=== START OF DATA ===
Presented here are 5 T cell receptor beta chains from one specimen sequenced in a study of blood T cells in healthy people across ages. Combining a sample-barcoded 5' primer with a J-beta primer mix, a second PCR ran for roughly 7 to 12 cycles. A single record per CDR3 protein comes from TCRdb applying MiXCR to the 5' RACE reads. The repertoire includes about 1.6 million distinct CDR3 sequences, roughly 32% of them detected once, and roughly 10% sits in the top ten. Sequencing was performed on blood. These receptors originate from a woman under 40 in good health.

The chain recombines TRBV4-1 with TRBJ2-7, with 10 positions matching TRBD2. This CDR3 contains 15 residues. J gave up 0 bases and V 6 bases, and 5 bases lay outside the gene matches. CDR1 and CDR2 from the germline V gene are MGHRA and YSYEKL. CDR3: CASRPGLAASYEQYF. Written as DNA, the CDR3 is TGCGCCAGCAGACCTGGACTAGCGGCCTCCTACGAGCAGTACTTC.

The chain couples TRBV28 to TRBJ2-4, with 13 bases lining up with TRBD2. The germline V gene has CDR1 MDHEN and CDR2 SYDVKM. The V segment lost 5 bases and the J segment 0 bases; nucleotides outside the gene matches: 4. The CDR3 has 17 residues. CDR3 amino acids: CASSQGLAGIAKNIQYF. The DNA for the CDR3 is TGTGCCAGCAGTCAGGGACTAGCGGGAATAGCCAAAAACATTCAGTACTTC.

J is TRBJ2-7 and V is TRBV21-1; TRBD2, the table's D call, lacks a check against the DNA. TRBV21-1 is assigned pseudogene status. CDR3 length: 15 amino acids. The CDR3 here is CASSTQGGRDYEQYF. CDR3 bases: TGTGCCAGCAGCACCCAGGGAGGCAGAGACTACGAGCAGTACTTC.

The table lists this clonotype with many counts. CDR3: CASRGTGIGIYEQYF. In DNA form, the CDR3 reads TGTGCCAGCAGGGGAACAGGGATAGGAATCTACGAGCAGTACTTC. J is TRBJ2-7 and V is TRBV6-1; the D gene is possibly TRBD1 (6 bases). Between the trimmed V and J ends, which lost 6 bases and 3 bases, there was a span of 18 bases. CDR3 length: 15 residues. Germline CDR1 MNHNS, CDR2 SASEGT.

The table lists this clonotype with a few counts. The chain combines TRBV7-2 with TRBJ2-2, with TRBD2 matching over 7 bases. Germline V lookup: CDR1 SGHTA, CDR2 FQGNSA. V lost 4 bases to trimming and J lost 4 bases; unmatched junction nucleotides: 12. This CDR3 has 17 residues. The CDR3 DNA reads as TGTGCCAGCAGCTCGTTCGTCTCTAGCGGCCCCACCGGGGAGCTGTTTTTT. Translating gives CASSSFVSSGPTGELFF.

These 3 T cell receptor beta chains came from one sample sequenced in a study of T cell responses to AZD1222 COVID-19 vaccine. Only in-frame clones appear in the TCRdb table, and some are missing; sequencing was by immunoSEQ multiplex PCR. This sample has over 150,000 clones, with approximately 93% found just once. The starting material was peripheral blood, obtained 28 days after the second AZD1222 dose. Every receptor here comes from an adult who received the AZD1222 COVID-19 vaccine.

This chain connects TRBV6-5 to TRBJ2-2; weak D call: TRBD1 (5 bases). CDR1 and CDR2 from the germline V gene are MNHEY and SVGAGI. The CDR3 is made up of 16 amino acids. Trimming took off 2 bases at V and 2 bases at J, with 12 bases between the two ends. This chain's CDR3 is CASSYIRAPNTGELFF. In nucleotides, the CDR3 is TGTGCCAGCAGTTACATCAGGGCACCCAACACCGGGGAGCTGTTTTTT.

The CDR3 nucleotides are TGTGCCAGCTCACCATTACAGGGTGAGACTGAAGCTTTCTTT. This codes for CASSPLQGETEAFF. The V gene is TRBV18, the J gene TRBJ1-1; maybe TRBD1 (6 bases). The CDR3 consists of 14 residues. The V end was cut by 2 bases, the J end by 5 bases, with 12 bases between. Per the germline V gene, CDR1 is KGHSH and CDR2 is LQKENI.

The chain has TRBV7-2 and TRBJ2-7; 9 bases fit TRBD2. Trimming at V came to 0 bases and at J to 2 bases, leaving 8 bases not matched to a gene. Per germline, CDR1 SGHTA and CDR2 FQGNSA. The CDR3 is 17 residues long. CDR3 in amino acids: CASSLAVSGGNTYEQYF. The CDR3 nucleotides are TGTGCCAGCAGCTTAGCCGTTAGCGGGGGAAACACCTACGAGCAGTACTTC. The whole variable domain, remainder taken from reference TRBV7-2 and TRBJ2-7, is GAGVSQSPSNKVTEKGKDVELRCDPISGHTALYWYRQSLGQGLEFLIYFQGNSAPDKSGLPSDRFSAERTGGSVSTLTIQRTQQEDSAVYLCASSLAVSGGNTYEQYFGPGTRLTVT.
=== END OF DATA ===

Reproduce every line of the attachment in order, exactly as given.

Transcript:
Presented here are 5 T cell receptor beta chains from one specimen sequenced in a study of blood T cells in healthy people across ages. Combining a sample-barcoded 5' primer with a J-beta primer mix, a second PCR ran for roughly 7 to 12 cycles. A single record per CDR3 protein comes from TCRdb applying MiXCR to the 5' RACE reads. The repertoire includes about 1.6 million distinct CDR3 sequences, roughly 32% of them detected once, and roughly 10% sits in the top ten. Sequencing was performed on blood. These receptors originate from a woman under 40 in good health.

The chain recombines TRBV4-1 with TRBJ2-7, with 10 positions matching TRBD2. This CDR3 contains 15 residues. J gave up 0 bases and V 6 bases, and 5 bases lay outside the gene matches. CDR1 and CDR2 from the germline V gene are MGHRA and YSYEKL. CDR3: CASRPGLAASYEQYF. Written as DNA, the CDR3 is TGCGCCAGCAGACCTGGACTAGCGGCCTCCTACGAGCAGTACTTC.

The chain couples TRBV28 to TRBJ2-4, with 13 bases lining up with TRBD2. The germline V gene has CDR1 MDHEN and CDR2 SYDVKM. The V segment lost 5 bases and the J segment 0 bases; nucleotides outside the gene matches: 4. The CDR3 has 17 residues. CDR3 amino acids: CASSQGLAGIAKNIQYF. The DNA for the CDR3 is TGTGCCAGCAGTCAGGGACTAGCGGGAATAGCCAAAAACATTCAGTACTTC.

J is TRBJ2-7 and V is TRBV21-1; TRBD2, the table's D call, lacks a check against the DNA. TRBV21-1 is assigned pseudogene status. CDR3 length: 15 amino acids. The CDR3 here is CASSTQGGRDYEQYF. CDR3 bases: TGTGCCAGCAGCACCCAGGGAGGCAGAGACTACGAGCAGTACTTC.

The table lists this clonotype with many counts. CDR3: CASRGTGIGIYEQYF. In DNA form, the CDR3 reads TGTGCCAGCAGGGGAACAGGGATAGGAATCTACGAGCAGTACTTC. J is TRBJ2-7 and V is TRBV6-1; the D gene is possibly TRBD1 (6 bases). Between the trimmed V and J ends, which lost 6 bases and 3 bases, there was a span of 18 bases. CDR3 length: 15 residues. Germline CDR1 MNHNS, CDR2 SASEGT.

The table lists this clonotype with a few counts. The chain combines TRBV7-2 with TRBJ2-2, with TRBD2 matching over 7 bases. Germline V lookup: CDR1 SGHTA, CDR2 FQGNSA. V lost 4 bases to trimming and J lost 4 bases; unmatched junction nucleotides: 12. This CDR3 has 17 residues. The CDR3 DNA reads as TGTGCCAGCAGCTCGTTCGTCTCTAGCGGCCCCACCGGGGAGCTGTTTTTT. Translating gives CASSSFVSSGPTGELFF.

These 3 T cell receptor beta chains came from one sample sequenced in a study of T cell responses to AZD1222 COVID-19 vaccine. Only in-frame clones appear in the TCRdb table, and some are missing; sequencing was by immunoSEQ multiplex PCR. This sample has over 150,000 clones, with approximately 93% found just once. The starting material was peripheral blood, obtained 28 days after the second AZD1222 dose. Every receptor here comes from an adult who received the AZD1222 COVID-19 vaccine.

This chain connects TRBV6-5 to TRBJ2-2; weak D call: TRBD1 (5 bases). CDR1 and CDR2 from the germline V gene are MNHEY and SVGAGI. The CDR3 is made up of 16 amino acids. Trimming took off 2 bases at V and 2 bases at J, with 12 bases between the two ends. This chain's CDR3 is CASSYIRAPNTGELFF. In nucleotides, the CDR3 is TGTGCCAGCAGTTACATCAGGGCACCCAACACCGGGGAGCTGTTTTTT.

The CDR3 nucleotides are TGTGCCAGCTCACCATTACAGGGTGAGACTGAAGCTTTCTTT. This codes for CASSPLQGETEAFF. The V gene is TRBV18, the J gene TRBJ1-1; maybe TRBD1 (6 bases). The CDR3 consists of 14 residues. The V end was cut by 2 bases, the J end by 5 bases, with 12 bases between. Per the germline V gene, CDR1 is KGHSH and CDR2 is LQKENI.

The chain has TRBV7-2 and TRBJ2-7; 9 bases fit TRBD2. Trimming at V came to 0 bases and at J to 2 bases, leaving 8 bases not matched to a gene. Per germline, CDR1 SGHTA and CDR2 FQGNSA. The CDR3 is 17 residues long. CDR3 in amino acids: CASSLAVSGGNTYEQYF. The CDR3 nucleotides are TGTGCCAGCAGCTTAGCCGTTAGCGGGGGAAACACCTACGAGCAGTACTTC. The whole variable domain, remainder taken from reference TRBV7-2 and TRBJ2-7, is GAGVSQSPSNKVTEKGKDVELRCDPISGHTALYWYRQSLGQGLEFLIYFQGNSAPDKSGLPSDRFSAERTGGSVSTLTIQRTQQEDSAVYLCASSLAVSGGNTYEQYFGPGTRLTVT.